"Two orphaned siblings struggle to survive a harsh Alaskan winter looking after a badly wounded miner, while their guardian, an old Athabascan Indian who has taught them the ways of their ancestors, searches for help."

    This time we traveled to Paris on our homeschool adventure to join a struggling mother and her little ones as they form an unlikely friendship that changes their lives.

    "Armand, an old Parisian living on the streets of Paris, relished his solitary life. He begged and did odd jobs for money to keep himself warm and fed, and he liked his carefree life.
    Then one day just before Christmas, a struggling mother and her three children walked into his life. Though he tried to ignore their troubles, Armand soon found himself caring for the family and sharing his unusual home under the bridge with them. It did not take Armand very long to realize that he had gotten himself ready-made family; one that he loved with all his heart, and one for whom he would have to find a better home than the bridge."

    This book was such a favorite that we're reading it again.  One of the nice things about leaving our homeschool days is that I can now circle back to all those books we enjoyed and we can read them again without the schedule and the rush.  I guess January is the month for orphan stories, because here comes another good one.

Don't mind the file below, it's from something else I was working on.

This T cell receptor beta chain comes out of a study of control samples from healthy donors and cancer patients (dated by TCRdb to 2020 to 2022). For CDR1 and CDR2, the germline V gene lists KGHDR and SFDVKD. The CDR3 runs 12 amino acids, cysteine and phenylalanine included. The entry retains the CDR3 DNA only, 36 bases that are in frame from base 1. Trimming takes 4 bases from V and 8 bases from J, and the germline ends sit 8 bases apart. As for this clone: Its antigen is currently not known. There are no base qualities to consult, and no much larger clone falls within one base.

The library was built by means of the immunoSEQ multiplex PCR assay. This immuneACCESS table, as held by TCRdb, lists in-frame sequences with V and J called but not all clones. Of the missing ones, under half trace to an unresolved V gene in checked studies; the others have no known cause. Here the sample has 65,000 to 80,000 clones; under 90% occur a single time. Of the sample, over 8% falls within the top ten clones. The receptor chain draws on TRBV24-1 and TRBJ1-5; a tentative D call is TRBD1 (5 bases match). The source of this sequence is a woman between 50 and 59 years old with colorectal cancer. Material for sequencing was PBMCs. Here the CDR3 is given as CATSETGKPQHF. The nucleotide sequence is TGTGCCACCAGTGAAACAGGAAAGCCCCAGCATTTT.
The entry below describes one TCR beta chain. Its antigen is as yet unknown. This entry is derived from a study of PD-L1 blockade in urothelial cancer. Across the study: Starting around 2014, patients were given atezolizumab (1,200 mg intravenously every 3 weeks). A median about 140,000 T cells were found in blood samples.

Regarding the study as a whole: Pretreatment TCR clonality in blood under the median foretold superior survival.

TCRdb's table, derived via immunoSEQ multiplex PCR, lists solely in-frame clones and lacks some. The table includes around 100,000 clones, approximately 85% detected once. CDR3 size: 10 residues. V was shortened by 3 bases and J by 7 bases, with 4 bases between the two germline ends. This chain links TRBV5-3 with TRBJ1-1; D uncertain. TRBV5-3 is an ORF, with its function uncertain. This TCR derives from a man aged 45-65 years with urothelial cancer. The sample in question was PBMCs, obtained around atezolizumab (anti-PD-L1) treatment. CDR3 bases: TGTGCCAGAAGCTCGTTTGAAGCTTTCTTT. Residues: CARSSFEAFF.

"Sixteen-year-old Kit Tyler is marked by suspicion and disapproval from the moment she arrives on the unfamiliar shores of colonial Connecticut in 1687. Alone and desperate, she has been forced to leave her beloved home on the island of Barbados and join a family she has never met. Torn between her quest for belonging and her desire to be true to herself, Kit struggles to survive in a hostile place. Just when it seems she must give up, she finds a kindred spirit. But Kit’s friendship with Hannah Tupper, believed by the colonists to be a witch, proves more taboo than she could have imagined and ultimately forces Kit to choose between her heart and her duty."